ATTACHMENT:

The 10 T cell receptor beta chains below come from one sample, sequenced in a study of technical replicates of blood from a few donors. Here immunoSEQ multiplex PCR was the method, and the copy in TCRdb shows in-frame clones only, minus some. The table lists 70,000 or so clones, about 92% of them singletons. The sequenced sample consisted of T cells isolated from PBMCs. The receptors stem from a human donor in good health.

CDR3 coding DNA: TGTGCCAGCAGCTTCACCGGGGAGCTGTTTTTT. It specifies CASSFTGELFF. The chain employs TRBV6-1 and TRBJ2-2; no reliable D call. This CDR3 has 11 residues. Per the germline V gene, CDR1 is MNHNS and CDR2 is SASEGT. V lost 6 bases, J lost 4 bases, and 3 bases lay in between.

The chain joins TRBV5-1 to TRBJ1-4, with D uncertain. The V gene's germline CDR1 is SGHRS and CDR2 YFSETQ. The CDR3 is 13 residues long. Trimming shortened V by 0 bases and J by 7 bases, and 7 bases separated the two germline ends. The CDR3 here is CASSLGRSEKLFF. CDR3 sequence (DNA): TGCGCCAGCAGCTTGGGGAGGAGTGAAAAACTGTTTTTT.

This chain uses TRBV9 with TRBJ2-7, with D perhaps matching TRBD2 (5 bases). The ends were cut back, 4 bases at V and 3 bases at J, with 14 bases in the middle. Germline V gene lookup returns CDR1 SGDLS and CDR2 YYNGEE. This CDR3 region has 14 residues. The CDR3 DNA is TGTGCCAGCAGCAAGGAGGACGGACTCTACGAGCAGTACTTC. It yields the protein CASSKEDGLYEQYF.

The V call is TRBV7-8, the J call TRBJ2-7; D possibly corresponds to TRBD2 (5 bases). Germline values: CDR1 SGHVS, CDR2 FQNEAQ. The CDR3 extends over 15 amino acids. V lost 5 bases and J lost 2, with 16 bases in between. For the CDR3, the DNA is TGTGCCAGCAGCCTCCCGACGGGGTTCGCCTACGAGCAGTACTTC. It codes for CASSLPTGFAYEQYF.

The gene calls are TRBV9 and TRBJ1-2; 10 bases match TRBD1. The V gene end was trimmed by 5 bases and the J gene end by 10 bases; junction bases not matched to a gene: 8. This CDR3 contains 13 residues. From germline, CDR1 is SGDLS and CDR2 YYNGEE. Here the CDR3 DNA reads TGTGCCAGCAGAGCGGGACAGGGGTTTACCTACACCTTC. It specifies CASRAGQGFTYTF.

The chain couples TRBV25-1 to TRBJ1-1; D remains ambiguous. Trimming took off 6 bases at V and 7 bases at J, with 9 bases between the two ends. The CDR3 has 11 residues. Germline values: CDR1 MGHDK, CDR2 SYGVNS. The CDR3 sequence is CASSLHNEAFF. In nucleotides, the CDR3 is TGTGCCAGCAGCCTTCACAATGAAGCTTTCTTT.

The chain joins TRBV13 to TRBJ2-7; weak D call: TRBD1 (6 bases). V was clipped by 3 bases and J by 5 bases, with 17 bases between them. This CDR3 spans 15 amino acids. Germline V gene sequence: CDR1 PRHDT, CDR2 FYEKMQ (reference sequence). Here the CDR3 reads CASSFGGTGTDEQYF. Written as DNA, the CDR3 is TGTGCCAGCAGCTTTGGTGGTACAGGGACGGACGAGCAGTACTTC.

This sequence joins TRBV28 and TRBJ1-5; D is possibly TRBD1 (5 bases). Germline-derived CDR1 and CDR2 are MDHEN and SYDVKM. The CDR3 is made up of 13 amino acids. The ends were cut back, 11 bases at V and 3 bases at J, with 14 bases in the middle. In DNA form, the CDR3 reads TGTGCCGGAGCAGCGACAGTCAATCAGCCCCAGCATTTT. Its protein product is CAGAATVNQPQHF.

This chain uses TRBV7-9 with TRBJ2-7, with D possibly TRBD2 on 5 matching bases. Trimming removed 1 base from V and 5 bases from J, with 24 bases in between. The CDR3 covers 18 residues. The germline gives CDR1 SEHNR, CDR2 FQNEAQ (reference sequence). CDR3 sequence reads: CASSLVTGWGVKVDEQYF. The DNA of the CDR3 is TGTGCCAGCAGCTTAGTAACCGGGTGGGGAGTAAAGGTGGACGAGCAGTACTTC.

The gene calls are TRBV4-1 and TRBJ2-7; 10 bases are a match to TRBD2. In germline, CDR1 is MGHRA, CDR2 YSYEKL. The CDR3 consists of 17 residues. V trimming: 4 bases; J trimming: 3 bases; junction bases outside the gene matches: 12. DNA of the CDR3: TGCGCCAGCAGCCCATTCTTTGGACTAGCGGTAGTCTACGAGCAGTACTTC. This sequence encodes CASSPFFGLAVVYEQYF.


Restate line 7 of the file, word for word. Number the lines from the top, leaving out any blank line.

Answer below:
The chain couples TRBV25-1 to TRBJ1-1; D remains ambiguous. Trimming took off 6 bases at V and 7 bases at J, with 9 bases between the two ends. The CDR3 has 11 residues. Germline values: CDR1 MGHDK, CDR2 SYGVNS. The CDR3 sequence is CASSLHNEAFF. In nucleotides, the CDR3 is TGTGCCAGCAGCCTTCACAATGAAGCTTTCTTT.